The Choragic Monument of Lysicrates near the Acropolis of Athens was erected by the choragos Lysicrates, a patron of many theatrical performances in the Theater of Dionysus, to commemorate the award of first prize in the 111th Olympiad, 335 BC or 334 BC, to one of the performances he had sponsored. The choragos was the sponsor who paid for and supervised the training of the dramatic dance-chorus (of children of the Acamantis phyle) according to an inscription found:
«Λυσικράτης Λυσιθείδου Κικυνεύς εχορήγει
The circular structure, raised on a high squared podium, is one of the first Greek monuments built according to the Corinthian order. Its frieze sculptures depict episodes from the myth of Dionysus, (such as the pirates transformed into dolphins) the god whose rites developed into Greek theatre. It originally served as support for the bronze tripod that was given as prize. it stands now in its little garden on the Tripodon Street ("Street of the Tripods"), which follows the line of the ancient street of the name, which led to the Theater of Dionysus and was once lined with choragic monuments, of which the foundations were discovered in excavations during the 1980s.
In 1658, a French Capuchin monastery was founded by the site; the monastery succeeded in purchasing the monument (then being called the "Lantern of Diogenes") from the Ottoman resident (1669). The monument became famous in France and England through engravings of it, and "improved" versions became eye-catching features in several English landscape gardens. Lord Byron stayed at the monastery during his second visit to Greece. In 1818, friar Francis planted in its gardens the first tomato plants in Greece. In 1829, the monks offered the structure to an Englishman on tour, but it proved to be too cumbersome to disassemble and ship. Lord Elgin negotiated unsuccessfully for the monument, by then an icon in the Greek Revival.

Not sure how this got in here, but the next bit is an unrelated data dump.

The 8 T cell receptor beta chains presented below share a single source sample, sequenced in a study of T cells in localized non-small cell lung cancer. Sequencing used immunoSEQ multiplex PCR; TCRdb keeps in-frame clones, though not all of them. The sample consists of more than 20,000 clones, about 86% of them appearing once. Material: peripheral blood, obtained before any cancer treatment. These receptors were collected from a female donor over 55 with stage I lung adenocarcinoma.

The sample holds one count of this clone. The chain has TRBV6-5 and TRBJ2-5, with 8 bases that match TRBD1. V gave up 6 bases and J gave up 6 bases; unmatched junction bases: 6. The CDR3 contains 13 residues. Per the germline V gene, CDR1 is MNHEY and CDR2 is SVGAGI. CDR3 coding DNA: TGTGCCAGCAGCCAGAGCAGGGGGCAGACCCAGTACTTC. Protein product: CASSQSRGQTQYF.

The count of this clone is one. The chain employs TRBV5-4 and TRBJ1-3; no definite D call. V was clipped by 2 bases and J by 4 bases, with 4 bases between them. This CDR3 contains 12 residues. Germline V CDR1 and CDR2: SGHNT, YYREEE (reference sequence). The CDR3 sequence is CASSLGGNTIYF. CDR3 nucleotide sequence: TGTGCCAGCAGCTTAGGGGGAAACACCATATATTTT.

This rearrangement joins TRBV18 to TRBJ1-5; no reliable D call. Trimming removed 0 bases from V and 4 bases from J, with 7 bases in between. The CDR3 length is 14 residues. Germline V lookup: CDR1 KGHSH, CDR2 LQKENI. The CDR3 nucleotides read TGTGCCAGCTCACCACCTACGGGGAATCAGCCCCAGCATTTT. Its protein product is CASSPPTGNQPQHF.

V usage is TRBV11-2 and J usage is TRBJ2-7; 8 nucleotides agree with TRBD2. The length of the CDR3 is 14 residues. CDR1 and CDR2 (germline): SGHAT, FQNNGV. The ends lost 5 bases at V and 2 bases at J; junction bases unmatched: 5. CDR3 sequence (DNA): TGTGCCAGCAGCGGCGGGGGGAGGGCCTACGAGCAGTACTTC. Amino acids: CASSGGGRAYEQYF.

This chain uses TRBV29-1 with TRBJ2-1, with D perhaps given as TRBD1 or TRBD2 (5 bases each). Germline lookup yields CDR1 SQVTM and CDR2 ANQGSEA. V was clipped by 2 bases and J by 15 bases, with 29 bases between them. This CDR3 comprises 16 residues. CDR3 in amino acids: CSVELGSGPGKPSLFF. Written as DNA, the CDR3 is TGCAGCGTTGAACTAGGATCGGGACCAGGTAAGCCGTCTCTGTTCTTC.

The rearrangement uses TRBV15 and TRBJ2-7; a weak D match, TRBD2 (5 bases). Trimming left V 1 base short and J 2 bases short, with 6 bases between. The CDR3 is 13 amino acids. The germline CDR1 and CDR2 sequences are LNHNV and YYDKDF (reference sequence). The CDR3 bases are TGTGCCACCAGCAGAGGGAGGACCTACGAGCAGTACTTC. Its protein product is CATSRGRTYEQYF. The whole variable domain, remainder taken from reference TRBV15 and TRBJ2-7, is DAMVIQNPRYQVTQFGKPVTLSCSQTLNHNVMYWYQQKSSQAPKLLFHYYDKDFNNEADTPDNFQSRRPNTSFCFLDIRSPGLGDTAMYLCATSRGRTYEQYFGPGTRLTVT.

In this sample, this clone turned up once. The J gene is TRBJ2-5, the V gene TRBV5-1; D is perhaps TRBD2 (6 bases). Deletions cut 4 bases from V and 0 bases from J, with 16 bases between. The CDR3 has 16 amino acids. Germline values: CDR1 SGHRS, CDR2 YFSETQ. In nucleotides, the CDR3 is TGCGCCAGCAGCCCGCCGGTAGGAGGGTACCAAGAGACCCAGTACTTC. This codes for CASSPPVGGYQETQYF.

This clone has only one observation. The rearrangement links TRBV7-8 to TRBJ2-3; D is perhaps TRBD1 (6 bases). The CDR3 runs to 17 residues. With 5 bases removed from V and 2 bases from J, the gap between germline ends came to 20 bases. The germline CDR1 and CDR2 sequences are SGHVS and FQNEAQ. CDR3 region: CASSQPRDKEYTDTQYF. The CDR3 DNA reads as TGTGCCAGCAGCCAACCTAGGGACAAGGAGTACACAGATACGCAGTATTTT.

Dionysus and Panther , Relief, Lysicrates Monument, Athens
The monastery was demolished during the Greek war of Independence, 1821. French archaeologists cleared the rubble from the half-buried monument and searched the area for missing architectural parts. In 1876-1887 the architects François Boulanger and E. Loviot supervised a restoration under the auspices of the French Government.
Famous English versions of the Choragic Monument appear in the gardens at Shugborough, Staffordshire and Alton Towers, among many others.
In the US, the Choragic Monument was adapted for Civil War memorials in Connecticut , and capped many Beaux-Arts towers.
Merchants Exchange, Philadelphia USA, William Strickland, 1834
Old Drawing, 1873
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